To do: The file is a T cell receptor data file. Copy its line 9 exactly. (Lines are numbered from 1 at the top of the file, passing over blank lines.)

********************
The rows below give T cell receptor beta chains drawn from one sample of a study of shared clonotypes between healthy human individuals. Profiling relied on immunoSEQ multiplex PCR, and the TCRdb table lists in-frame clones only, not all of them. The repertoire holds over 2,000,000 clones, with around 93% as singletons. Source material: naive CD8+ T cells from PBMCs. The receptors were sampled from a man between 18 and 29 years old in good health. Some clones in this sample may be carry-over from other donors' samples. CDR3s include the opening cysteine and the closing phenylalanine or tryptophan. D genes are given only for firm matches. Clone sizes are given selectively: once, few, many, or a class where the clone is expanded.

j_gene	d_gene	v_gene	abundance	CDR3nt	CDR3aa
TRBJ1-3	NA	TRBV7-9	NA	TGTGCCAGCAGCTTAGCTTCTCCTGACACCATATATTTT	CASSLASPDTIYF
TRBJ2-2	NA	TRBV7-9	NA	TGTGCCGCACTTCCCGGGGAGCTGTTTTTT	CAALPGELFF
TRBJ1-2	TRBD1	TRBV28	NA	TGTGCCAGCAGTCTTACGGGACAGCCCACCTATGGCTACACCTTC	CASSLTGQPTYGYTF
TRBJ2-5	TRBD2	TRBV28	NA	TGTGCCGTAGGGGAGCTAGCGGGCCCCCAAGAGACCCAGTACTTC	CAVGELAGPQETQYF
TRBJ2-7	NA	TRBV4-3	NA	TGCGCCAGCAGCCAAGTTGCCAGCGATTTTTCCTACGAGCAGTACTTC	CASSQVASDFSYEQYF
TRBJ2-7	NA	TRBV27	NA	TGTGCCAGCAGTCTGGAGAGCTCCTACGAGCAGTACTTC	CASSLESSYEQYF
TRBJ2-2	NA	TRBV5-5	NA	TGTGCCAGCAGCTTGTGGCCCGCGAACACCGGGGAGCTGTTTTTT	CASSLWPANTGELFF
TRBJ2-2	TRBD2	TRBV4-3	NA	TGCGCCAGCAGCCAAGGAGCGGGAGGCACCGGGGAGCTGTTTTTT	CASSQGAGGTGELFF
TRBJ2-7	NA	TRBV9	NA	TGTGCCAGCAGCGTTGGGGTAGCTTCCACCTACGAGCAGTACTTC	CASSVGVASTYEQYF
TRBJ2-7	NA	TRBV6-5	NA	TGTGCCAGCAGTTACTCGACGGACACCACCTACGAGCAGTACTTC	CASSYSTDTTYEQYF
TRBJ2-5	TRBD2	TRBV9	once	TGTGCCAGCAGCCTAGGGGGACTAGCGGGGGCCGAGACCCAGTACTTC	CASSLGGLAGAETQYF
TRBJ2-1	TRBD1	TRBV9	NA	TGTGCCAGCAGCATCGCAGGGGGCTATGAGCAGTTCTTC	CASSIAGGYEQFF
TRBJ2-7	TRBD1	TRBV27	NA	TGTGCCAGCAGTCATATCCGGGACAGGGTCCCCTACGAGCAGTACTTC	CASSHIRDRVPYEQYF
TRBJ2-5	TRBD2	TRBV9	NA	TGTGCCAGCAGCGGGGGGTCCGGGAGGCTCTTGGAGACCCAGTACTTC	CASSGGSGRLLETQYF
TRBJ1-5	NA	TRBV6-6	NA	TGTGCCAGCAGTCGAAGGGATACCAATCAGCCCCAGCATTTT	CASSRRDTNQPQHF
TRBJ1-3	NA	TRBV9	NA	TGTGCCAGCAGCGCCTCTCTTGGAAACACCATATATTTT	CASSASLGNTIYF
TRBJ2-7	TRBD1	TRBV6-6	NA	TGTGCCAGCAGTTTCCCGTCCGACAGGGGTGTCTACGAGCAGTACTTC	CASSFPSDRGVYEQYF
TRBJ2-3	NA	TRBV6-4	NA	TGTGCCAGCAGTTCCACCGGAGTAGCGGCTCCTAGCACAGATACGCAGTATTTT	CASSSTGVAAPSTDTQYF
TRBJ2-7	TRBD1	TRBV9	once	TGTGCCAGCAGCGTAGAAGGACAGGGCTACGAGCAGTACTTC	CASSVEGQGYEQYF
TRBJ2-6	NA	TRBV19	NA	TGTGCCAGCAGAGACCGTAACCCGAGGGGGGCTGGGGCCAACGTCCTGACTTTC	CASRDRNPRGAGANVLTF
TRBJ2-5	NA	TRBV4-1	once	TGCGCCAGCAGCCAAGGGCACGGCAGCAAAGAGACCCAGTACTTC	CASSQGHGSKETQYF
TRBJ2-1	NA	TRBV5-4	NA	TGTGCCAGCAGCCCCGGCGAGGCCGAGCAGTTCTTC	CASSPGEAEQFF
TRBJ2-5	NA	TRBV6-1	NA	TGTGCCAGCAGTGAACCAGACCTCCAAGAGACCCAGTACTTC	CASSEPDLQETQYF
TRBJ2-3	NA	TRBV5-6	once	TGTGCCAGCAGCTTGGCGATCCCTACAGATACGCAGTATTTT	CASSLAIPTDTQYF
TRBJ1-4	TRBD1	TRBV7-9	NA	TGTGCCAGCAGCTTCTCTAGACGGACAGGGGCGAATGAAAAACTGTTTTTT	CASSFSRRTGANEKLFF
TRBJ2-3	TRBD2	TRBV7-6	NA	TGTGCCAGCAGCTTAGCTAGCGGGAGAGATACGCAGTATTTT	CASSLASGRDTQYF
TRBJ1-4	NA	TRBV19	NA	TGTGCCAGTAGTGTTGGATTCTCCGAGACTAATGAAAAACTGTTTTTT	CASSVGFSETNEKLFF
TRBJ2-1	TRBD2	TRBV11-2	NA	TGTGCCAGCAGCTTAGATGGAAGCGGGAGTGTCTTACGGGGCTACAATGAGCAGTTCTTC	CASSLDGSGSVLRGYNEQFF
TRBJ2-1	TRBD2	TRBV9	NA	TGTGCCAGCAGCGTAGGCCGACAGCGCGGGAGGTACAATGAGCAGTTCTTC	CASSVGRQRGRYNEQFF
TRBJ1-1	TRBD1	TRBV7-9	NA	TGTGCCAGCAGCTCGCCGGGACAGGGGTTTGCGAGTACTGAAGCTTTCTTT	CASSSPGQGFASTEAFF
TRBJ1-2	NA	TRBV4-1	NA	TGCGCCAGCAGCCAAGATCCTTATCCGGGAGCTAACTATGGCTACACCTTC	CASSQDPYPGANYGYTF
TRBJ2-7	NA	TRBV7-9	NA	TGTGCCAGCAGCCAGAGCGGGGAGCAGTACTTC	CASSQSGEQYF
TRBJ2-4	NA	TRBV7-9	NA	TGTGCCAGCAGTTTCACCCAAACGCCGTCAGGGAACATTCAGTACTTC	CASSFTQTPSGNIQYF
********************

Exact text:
TRBJ2-2	NA	TRBV5-5	NA	TGTGCCAGCAGCTTGTGGCCCGCGAACACCGGGGAGCTGTTTTTT	CASSLWPANTGELFF